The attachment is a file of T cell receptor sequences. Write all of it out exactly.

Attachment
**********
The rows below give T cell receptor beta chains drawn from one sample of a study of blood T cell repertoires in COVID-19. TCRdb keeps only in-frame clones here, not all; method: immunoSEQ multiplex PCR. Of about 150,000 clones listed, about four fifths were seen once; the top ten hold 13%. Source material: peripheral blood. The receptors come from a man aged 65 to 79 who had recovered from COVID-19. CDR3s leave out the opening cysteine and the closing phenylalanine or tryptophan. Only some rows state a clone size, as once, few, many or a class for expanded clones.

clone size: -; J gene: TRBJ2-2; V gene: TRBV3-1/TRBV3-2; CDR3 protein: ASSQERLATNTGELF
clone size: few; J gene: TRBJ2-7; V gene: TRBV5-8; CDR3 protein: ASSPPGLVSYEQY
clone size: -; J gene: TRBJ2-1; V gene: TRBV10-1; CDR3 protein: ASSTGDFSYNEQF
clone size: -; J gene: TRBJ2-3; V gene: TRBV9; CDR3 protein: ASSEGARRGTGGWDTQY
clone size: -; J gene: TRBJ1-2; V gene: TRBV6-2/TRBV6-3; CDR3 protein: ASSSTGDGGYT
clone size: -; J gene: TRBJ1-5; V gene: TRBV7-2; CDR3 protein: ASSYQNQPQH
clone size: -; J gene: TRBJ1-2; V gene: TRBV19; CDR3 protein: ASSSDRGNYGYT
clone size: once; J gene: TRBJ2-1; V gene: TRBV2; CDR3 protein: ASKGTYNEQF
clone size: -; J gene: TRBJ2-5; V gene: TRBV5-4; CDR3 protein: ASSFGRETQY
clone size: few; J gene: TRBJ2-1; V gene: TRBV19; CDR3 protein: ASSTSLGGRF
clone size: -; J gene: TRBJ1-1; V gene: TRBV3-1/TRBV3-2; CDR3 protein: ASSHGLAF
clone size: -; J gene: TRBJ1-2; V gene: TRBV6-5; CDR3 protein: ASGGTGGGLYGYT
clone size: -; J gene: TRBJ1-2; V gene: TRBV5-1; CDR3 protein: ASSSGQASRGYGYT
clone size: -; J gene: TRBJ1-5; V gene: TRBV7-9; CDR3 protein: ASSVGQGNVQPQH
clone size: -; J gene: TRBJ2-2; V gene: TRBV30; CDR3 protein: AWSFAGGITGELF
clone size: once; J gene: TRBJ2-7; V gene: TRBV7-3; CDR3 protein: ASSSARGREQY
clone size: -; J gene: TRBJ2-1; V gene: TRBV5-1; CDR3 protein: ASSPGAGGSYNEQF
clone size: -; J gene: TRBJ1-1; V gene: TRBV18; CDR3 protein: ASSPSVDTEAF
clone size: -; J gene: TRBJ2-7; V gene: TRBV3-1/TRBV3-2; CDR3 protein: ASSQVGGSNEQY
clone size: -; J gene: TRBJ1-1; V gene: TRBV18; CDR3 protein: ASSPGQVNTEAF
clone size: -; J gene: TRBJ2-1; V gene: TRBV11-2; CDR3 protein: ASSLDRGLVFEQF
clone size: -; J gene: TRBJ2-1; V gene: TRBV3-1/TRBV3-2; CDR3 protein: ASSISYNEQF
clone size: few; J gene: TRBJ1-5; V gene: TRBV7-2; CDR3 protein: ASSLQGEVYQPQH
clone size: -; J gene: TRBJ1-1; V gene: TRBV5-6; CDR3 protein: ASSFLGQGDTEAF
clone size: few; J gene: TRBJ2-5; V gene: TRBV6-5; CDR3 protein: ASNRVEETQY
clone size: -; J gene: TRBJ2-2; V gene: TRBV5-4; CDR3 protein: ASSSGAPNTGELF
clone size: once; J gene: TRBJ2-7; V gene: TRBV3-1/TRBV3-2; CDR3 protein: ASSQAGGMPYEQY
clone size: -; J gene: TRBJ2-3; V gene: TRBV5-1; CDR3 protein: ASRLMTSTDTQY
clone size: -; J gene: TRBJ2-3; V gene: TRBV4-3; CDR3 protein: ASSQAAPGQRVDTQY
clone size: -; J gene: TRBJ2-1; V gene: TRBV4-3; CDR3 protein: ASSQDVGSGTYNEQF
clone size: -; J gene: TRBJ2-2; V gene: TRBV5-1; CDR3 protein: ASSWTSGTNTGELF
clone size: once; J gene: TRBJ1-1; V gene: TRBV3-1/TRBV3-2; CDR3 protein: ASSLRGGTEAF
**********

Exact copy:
The rows below give T cell receptor beta chains drawn from one sample of a study of blood T cell repertoires in COVID-19. TCRdb keeps only in-frame clones here, not all; method: immunoSEQ multiplex PCR. Of about 150,000 clones listed, about four fifths were seen once; the top ten hold 13%. Source material: peripheral blood. The receptors come from a man aged 65 to 79 who had recovered from COVID-19. CDR3s leave out the opening cysteine and the closing phenylalanine or tryptophan. Only some rows state a clone size, as once, few, many or a class for expanded clones.

clone size: -; J gene: TRBJ2-2; V gene: TRBV3-1/TRBV3-2; CDR3 protein: ASSQERLATNTGELF
clone size: few; J gene: TRBJ2-7; V gene: TRBV5-8; CDR3 protein: ASSPPGLVSYEQY
clone size: -; J gene: TRBJ2-1; V gene: TRBV10-1; CDR3 protein: ASSTGDFSYNEQF
clone size: -; J gene: TRBJ2-3; V gene: TRBV9; CDR3 protein: ASSEGARRGTGGWDTQY
clone size: -; J gene: TRBJ1-2; V gene: TRBV6-2/TRBV6-3; CDR3 protein: ASSSTGDGGYT
clone size: -; J gene: TRBJ1-5; V gene: TRBV7-2; CDR3 protein: ASSYQNQPQH
clone size: -; J gene: TRBJ1-2; V gene: TRBV19; CDR3 protein: ASSSDRGNYGYT
clone size: once; J gene: TRBJ2-1; V gene: TRBV2; CDR3 protein: ASKGTYNEQF
clone size: -; J gene: TRBJ2-5; V gene: TRBV5-4; CDR3 protein: ASSFGRETQY
clone size: few; J gene: TRBJ2-1; V gene: TRBV19; CDR3 protein: ASSTSLGGRF
clone size: -; J gene: TRBJ1-1; V gene: TRBV3-1/TRBV3-2; CDR3 protein: ASSHGLAF
clone size: -; J gene: TRBJ1-2; V gene: TRBV6-5; CDR3 protein: ASGGTGGGLYGYT
clone size: -; J gene: TRBJ1-2; V gene: TRBV5-1; CDR3 protein: ASSSGQASRGYGYT
clone size: -; J gene: TRBJ1-5; V gene: TRBV7-9; CDR3 protein: ASSVGQGNVQPQH
clone size: -; J gene: TRBJ2-2; V gene: TRBV30; CDR3 protein: AWSFAGGITGELF
clone size: once; J gene: TRBJ2-7; V gene: TRBV7-3; CDR3 protein: ASSSARGREQY
clone size: -; J gene: TRBJ2-1; V gene: TRBV5-1; CDR3 protein: ASSPGAGGSYNEQF
clone size: -; J gene: TRBJ1-1; V gene: TRBV18; CDR3 protein: ASSPSVDTEAF
clone size: -; J gene: TRBJ2-7; V gene: TRBV3-1/TRBV3-2; CDR3 protein: ASSQVGGSNEQY
clone size: -; J gene: TRBJ1-1; V gene: TRBV18; CDR3 protein: ASSPGQVNTEAF
clone size: -; J gene: TRBJ2-1; V gene: TRBV11-2; CDR3 protein: ASSLDRGLVFEQF
clone size: -; J gene: TRBJ2-1; V gene: TRBV3-1/TRBV3-2; CDR3 protein: ASSISYNEQF
clone size: few; J gene: TRBJ1-5; V gene: TRBV7-2; CDR3 protein: ASSLQGEVYQPQH
clone size: -; J gene: TRBJ1-1; V gene: TRBV5-6; CDR3 protein: ASSFLGQGDTEAF
clone size: few; J gene: TRBJ2-5; V gene: TRBV6-5; CDR3 protein: ASNRVEETQY
clone size: -; J gene: TRBJ2-2; V gene: TRBV5-4; CDR3 protein: ASSSGAPNTGELF
clone size: once; J gene: TRBJ2-7; V gene: TRBV3-1/TRBV3-2; CDR3 protein: ASSQAGGMPYEQY
clone size: -; J gene: TRBJ2-3; V gene: TRBV5-1; CDR3 protein: ASRLMTSTDTQY
clone size: -; J gene: TRBJ2-3; V gene: TRBV4-3; CDR3 protein: ASSQAAPGQRVDTQY
clone size: -; J gene: TRBJ2-1; V gene: TRBV4-3; CDR3 protein: ASSQDVGSGTYNEQF
clone size: -; J gene: TRBJ2-2; V gene: TRBV5-1; CDR3 protein: ASSWTSGTNTGELF
clone size: once; J gene: TRBJ1-1; V gene: TRBV3-1/TRBV3-2; CDR3 protein: ASSLRGGTEAF